Too many crooks are spoiled
Shhh—between us girls—our beloved DOTr, the shrunken Department of Transportation, still struggles with…well, irregularties.
Last week, the airport corporation called Miaa, which is under the DOTr, held a long overdue but rather hush-hush bidding for a P213-million project at the Naia.
It was the first phase of the plan to improve the taxiways at the Manila airport, basically the service roads for airplanes between the terminals and the runway, thus cutting the time that those giant commercial jets must occupy the busy runway.
At present, based on studies done by the DOTr, an airplane uses the runway for two to three minutes, which is considered too long for a busy miniature airport like Naia.
The airport now has to handle more than 40 events per hour, meaning, 40 landings and takeoffs, which gives an airplane roughly one and half minutes to use the runway.
There—it is no wonder that airport congestion causes hours of flight delays!
Even the laidback Aquino (Part II) administration had tried to rush the taxiway project, originally targeted for bidding in late 2015, which was subsequently moved to the last remaining days of our former leader, Benigno Simeon, aka BS.
Anyway, under the administration of the motorbiking Duterte Harley, MiaA also wanted to hurry up the project, and so it set the public bidding for Jan. 20.
As of Wednesday, the Miaa management had yet to announce the results of the supposed bidding, already conducted last week by its BAC, the bids and awards committee, headed by Raul Austria.
Question: Do you think that Miaa wanted to keep the bidding results a big bad secret?
From what I gathered, the BAC actually accepted the bids from three established construction companies: Readycon Trading Construction; A.C. De Luna Construction and Pacific Concrete Products.
Again, the Miaa accepted their bids, which meant that the BAC already prequalified them. They already got the Miaa go-signal to join the bidding.
Surprise—the BAC disqualified them at the last minute!
Before the “financial” bids could be opened, the BAC decided that two of the three bidders, well, were “not” eligible after all. It seemed that they did not meet the BAC requirement on the freaking track record.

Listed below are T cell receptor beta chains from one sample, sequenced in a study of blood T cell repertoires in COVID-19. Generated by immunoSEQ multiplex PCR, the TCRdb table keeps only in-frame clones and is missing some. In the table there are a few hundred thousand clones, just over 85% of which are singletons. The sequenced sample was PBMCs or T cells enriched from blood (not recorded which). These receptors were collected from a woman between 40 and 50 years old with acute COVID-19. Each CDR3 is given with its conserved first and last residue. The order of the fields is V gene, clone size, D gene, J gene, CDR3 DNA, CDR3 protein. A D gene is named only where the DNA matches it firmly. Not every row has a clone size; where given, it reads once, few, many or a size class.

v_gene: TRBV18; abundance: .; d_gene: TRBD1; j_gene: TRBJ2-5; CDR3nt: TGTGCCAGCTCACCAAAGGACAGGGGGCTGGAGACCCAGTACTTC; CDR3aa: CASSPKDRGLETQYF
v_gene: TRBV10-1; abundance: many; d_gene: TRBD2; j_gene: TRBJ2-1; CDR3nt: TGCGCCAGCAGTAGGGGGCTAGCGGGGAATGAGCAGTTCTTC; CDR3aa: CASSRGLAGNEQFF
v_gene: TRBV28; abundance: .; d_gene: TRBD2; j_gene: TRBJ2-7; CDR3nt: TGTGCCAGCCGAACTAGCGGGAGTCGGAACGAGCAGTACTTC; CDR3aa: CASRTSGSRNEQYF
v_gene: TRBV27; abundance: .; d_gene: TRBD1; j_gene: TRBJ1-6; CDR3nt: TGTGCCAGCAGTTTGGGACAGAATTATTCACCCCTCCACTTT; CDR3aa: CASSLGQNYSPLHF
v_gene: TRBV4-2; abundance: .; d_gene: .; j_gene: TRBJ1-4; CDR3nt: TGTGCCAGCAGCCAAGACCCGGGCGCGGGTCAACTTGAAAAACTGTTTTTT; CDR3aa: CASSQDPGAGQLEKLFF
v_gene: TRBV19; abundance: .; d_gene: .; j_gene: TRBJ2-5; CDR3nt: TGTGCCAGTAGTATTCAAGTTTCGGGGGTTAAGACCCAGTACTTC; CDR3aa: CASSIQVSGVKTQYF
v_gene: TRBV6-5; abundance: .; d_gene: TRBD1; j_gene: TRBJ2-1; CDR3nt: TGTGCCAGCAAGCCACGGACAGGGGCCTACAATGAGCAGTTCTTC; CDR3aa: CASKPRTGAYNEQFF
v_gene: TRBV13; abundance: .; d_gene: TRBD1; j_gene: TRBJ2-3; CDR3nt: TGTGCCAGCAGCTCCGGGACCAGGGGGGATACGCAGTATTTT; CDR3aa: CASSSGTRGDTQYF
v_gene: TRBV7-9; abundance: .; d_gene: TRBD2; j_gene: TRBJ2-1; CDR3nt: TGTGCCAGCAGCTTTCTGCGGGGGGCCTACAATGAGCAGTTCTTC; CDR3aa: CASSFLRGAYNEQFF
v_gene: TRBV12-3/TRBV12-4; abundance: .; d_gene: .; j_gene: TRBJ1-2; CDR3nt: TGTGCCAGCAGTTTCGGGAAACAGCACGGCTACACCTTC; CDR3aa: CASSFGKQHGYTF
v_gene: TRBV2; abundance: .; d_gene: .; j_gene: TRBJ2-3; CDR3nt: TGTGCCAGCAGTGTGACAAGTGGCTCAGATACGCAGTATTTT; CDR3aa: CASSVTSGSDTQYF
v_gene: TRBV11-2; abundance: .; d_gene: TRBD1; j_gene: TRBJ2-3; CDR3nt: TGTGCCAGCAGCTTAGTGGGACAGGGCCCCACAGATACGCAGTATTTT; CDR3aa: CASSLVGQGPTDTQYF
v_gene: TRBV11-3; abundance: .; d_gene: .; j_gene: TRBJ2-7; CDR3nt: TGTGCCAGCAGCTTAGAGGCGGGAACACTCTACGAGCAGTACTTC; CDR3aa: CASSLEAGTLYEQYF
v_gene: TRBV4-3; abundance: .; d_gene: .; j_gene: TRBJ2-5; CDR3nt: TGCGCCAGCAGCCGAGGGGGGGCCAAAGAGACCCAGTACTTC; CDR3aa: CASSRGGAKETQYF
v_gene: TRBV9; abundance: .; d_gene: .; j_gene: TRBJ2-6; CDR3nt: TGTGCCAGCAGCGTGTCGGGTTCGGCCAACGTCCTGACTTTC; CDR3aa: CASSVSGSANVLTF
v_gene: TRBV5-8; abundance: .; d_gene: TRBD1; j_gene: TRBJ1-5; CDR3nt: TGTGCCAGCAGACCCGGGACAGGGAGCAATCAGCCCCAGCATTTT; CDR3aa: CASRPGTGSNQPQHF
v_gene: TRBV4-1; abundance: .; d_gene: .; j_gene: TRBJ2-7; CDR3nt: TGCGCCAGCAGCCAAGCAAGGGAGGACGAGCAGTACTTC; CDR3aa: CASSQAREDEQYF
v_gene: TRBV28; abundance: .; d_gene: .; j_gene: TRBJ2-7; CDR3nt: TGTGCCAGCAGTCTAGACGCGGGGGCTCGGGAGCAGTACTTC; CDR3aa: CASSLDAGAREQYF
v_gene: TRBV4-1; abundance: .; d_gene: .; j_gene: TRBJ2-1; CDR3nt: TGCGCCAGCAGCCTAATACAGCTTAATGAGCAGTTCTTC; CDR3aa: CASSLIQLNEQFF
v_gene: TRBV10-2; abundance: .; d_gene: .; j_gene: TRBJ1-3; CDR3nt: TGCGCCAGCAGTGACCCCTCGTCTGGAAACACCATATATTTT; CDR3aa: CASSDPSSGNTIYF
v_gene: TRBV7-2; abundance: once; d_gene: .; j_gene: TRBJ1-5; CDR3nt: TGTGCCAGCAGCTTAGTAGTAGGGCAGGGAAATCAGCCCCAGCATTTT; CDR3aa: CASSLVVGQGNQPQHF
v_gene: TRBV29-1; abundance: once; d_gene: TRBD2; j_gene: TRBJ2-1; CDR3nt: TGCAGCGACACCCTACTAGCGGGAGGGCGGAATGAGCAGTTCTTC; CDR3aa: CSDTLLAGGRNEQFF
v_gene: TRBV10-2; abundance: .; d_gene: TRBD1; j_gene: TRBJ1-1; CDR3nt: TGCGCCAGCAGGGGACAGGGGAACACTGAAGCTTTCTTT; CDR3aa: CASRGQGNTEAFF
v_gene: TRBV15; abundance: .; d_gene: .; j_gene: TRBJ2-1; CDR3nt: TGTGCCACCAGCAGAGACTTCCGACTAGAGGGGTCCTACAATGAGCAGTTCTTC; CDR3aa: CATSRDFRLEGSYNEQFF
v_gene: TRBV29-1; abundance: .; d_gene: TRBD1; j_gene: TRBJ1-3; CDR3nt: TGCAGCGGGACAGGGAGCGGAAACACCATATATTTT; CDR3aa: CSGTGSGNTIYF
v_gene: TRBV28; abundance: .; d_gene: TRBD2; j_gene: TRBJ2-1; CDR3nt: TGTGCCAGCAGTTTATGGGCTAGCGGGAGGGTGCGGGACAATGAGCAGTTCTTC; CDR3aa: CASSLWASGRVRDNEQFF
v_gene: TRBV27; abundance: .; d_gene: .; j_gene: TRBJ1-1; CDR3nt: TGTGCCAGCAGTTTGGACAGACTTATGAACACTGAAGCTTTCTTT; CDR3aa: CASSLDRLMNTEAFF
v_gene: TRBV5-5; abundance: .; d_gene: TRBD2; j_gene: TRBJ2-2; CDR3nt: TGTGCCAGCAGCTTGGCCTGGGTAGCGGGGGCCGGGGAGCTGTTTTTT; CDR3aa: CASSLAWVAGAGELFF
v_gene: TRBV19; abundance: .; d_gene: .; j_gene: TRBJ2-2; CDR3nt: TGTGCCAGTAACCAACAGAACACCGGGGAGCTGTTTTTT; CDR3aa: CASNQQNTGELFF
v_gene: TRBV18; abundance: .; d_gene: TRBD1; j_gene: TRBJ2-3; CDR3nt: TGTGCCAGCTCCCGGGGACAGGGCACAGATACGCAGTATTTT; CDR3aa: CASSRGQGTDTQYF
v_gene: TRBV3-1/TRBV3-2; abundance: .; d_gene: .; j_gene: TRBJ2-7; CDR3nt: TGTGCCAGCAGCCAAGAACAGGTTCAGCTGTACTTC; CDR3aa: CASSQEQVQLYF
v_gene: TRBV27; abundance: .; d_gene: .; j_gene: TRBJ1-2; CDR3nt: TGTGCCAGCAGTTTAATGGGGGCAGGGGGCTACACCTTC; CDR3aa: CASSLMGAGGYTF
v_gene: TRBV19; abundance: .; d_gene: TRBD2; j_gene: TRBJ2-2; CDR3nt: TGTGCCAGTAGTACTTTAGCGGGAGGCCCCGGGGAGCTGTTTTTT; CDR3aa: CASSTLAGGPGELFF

The disqualified companies were AC Luna and Pacific Concrete, leaving only Readycon to enjoy… este, to qualify for the project.
As it turned out, however, despite the BAC decision that the two flunkers lacked the experience, they actually did projects that were even bigger than the P213-million taxiway project up for grabs.
For example, Pacific Concrete constructed the taxiway of the flag-carrier PAL just two years ago with total project cost of P530 million.
In the past, before the change-is-coming administration of Duterte Harley, they normally cooked contracts simply by disqualifying bidders.
In short, the “favored” crook… este, bidder could easily win, spoiling the entire process, even with the winner’s bids as high as Everest.
In the case of the Miaa taxiway project, the bidding did not reach the opening of the financial envelops, which contained the actual bids of the three.
For some ungodly reasons, the BAC did not want to see the prices offered by the three bidders. As it turned out, alongside the project cost of P213 million, the apparent bidding survivor Readycon gave a price of only P200,000 less than the budget.
In contrast, from what I gathered, both AC Luna and Pacific Concrete could have dove by some P30 million below the budget.
Again, that could have been P30 million in savings for the administration of Duterte Harley, versus the P200,000 offered by Readycon.
Talk in business circles thus centers on what action the DOTr will take on the apparently bidding irregularity at Miaa, or in particular what will Transportation Secretary Arturo Tugade do?
Remember, there is an upcoming P150-billion project for five airports under the PPP version of this administration, and all the “who’s who” in business reportedly want to join the bidding.
Believe me, they are watching!
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